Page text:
News Posted: 07/08/2016      [Back to the Top]

The Financial Express

Gross National Happiness Index: Here's how to focus on the right issues

Data to calculate Gross National Happiness (GNH) includes asking respondents to measure their perceived quality of life on a scale of 0 to 10, with 0 representing the worst and 10 the best possible outcome. The latest report written by three eminent international experts, Jeffrey Sachs, Richard Layard and John Helliwell, was published in March 2016.

This article was published online by the Financial Express on August 6, 2016
Link to article here

Related Publications
World Happiness Report Update 2016, Edited by John Helliwell, Richard Layard and Jeffrey Sachs, March 2016

Related links
Richard Layard webpage
Wellbeing Programme webpage



News Posted: 06/08/2016      [Back to the Top]

Guardian

For UK women in low-paid jobs, a second child is a mixed blessing

A new study finds that, while the addition of a second child has little effect on the working hours of mothers in skilled jobs, it has a substantial and negative effect on low-skilled women who are forced to reduce their hours considerably or even give up their jobs altogether. The findings reinforce the view that there is a shortage of affordable childcare in the UK, despite successive government attempts to help women into work in recent years. The study, by the Centre for Economic Performance at the London School of Economics, to be presented at this month's annual congress of the European Economic Association in Geneva, examined a group of 3,000 women in the UK aged between 20 and 36 who had their first child between 2000 and 2001.

This article was published by the Guardian on August 6, 2016
Link to article here

Related links
Claudia Hupkau webpage
Education and Skills Programme webpage
Centre for Vocational Education Research (CVER) website



News Posted: 06/08/2016      [Back to the Top]

Investor's Business Daily - Politics

Will a robot take your job?

In a 2015 study, ''Robots at Work'', economists at Sweden's Uppsala University and the London School of Economics looked at the economic impact of robots from 1993 to 2007. They found that the use of robots in advanced economies led to both higher productivity and wages, but did reduce the hours worked by those in unskilled occupations.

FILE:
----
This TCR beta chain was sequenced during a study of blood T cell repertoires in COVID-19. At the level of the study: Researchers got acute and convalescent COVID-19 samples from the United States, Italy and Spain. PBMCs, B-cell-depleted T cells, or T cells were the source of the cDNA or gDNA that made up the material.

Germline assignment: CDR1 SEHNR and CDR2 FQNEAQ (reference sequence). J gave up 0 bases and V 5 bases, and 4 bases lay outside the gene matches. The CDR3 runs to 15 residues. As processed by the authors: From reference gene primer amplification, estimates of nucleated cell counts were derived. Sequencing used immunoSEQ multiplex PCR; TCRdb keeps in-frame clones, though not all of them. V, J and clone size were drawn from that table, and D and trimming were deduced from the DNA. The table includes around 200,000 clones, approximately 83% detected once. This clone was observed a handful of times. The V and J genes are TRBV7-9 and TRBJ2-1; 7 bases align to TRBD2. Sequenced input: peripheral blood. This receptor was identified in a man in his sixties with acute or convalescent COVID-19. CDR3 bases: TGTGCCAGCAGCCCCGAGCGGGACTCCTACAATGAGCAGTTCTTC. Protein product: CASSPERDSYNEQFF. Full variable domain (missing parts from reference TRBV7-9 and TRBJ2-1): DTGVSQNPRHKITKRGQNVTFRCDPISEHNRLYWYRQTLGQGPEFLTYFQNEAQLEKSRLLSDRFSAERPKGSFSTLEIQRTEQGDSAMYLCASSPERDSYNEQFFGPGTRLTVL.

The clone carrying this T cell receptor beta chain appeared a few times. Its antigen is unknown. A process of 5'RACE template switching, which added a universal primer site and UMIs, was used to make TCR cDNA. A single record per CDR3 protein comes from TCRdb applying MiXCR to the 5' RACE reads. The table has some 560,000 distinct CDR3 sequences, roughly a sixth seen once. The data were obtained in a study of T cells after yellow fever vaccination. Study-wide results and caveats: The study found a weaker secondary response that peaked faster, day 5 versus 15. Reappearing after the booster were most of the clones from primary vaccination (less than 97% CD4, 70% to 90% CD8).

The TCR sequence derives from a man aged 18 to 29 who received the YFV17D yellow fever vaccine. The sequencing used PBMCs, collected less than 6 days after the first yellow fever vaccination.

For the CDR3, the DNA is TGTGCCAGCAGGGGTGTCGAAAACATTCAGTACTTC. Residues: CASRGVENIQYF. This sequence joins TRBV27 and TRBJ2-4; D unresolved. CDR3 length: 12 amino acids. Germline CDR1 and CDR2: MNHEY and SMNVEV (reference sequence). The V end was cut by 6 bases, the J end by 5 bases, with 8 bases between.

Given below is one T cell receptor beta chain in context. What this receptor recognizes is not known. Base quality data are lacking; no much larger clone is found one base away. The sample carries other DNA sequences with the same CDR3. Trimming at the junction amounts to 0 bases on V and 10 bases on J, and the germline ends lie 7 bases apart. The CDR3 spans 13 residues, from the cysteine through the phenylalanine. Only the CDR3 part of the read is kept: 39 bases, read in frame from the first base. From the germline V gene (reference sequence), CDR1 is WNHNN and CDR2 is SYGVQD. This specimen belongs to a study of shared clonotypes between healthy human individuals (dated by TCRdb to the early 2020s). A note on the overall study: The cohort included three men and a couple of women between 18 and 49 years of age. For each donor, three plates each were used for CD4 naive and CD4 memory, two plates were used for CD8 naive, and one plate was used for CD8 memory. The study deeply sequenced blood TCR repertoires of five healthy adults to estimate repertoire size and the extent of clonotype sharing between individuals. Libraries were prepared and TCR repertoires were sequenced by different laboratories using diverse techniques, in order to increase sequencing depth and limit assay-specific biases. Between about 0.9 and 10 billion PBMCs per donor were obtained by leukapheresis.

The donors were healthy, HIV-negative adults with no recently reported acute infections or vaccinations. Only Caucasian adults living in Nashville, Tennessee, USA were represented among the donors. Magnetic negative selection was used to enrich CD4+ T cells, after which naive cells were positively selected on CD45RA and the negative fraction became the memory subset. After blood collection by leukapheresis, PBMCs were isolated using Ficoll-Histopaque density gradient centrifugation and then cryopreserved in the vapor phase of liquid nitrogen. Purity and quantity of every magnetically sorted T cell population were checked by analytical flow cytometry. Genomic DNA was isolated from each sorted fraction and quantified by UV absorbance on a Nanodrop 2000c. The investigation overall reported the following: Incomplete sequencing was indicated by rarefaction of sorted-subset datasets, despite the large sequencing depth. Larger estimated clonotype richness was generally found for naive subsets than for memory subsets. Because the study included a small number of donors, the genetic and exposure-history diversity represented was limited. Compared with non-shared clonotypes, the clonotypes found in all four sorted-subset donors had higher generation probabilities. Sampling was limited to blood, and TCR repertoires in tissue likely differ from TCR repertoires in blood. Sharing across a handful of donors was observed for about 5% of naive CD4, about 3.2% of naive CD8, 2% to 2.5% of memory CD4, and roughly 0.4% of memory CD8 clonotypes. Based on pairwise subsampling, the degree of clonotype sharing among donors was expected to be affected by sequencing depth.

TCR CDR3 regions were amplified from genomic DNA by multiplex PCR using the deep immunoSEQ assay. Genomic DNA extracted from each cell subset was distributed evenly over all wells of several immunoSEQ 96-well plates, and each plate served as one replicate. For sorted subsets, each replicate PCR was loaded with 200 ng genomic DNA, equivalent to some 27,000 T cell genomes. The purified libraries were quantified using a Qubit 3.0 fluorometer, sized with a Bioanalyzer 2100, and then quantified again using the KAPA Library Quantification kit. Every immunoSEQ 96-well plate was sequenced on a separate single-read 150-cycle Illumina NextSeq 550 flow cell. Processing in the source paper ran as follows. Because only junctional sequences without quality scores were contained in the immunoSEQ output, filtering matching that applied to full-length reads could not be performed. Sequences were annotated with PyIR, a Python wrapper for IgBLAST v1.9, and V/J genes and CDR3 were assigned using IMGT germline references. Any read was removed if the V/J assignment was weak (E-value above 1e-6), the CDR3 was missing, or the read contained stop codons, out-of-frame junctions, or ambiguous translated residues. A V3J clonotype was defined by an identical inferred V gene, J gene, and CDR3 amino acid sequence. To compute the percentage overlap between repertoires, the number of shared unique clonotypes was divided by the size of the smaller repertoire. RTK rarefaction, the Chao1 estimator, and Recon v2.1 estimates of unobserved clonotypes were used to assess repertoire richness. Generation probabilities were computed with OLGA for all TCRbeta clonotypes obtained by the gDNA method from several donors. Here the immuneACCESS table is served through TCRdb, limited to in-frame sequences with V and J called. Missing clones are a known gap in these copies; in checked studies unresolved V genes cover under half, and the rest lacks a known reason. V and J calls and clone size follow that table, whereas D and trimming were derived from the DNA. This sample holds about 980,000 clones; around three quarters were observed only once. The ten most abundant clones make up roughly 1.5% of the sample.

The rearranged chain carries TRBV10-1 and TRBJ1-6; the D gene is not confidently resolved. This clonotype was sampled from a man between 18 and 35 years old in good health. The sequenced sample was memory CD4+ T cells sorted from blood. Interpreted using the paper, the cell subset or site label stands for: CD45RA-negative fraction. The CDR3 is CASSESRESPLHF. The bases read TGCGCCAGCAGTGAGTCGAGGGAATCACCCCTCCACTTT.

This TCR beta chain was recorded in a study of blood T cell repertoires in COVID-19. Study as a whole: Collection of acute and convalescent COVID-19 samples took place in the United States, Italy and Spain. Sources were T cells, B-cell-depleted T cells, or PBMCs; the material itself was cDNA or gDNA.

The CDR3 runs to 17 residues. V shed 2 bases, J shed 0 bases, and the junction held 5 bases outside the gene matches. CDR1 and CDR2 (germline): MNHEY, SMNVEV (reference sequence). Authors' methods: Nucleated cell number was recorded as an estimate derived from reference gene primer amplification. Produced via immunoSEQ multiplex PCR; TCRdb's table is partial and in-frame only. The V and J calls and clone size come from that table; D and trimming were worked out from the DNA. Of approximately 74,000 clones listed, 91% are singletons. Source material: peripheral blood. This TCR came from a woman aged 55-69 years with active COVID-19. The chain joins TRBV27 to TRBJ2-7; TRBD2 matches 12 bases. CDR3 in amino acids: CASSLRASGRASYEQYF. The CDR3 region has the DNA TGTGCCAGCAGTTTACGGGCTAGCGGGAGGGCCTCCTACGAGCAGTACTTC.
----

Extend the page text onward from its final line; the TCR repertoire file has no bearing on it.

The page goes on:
This article was published online by Investor's Business Daily - Politics on August 6, 2016
Link to article here

Related publications
Robots at work: the impact on productivity and jobs, Georg Graetz and Guy Michaels. Article in CentrePiece, Volume 20, Issue 1 Summer 2015
Robots at Work, Georg Graetz and Guy Michaels, Centre for Economic Performance Discussion Paper No.1335, March 2015

Related Links
Georg Graetz webpage
Guy Michaels webpage
Labour Markets Programme webpage



News Posted: 06/08/2016      [Back to the Top]

Vox

CEO pay and the rise of relative performance contracts: the role of governance

Article by Brian Bell and John Van Reenen
Lacklustre growth seems to be the new normal almost everywhere in the world except for one area - CEO pay. This column uses data on UK publicly listed firms to examine whether weak governance leads to pay rises for CEOs that are not justified by performance. CEO pay asymmetry - pay responding more to increases in firm performance than to decreases - appears to occur mainly in firms with a low share of institutional owners able to exert external control. CEOs at such firms are also more likely to be paid for 'luck', with pay rises rewarding random positive shocks unrelated to performance.

This article was published online by the Vox blog on August 5, 2016
Link to article here

Related publications
CEO Pay and the Rise of Relative Performance: A question of governance?, Brian Bell and John Van Reenen, Centre for Economic Performance Discussion Paper No. 1439, July 2016

Related links
Brian Bell webpage
John Van Reenen webpage
Growth Programme webpage


News Posted: 05/08/2016      [Back to the Top]

Geopolitical Monitor

Flash: Brexit in more concrete economic terms

The reputed Centre for Economic Performance at LSE has long been studying the potential impact of the United Kingdom leaving the European Union, and just this last week it published its latest report. This report focuses on the impacts of Brexit via its disruption of trade flows, and it contains some hard numbers that will make even the most determined Leaver's blood run cold.

This article was published online by Geopolitical Monitor on August 5, 2016
Link to article here. Subscription needed for full access.

Related publications
The complete set of CEP Brexit Analysis papers is available in one publication. Download from here.

Related links
Swati Dhingra webpage
Thomas Sampson webpage
Gianmarco Ottaviano webpage
John Van Reenen webpage
Growth Programme webpage
Trade Programme webpage



News Posted: 05/08/2016      [Back to the Top]

LSE Business Review

What kind of relationship with the EU is best for the UK economy post-Brexit?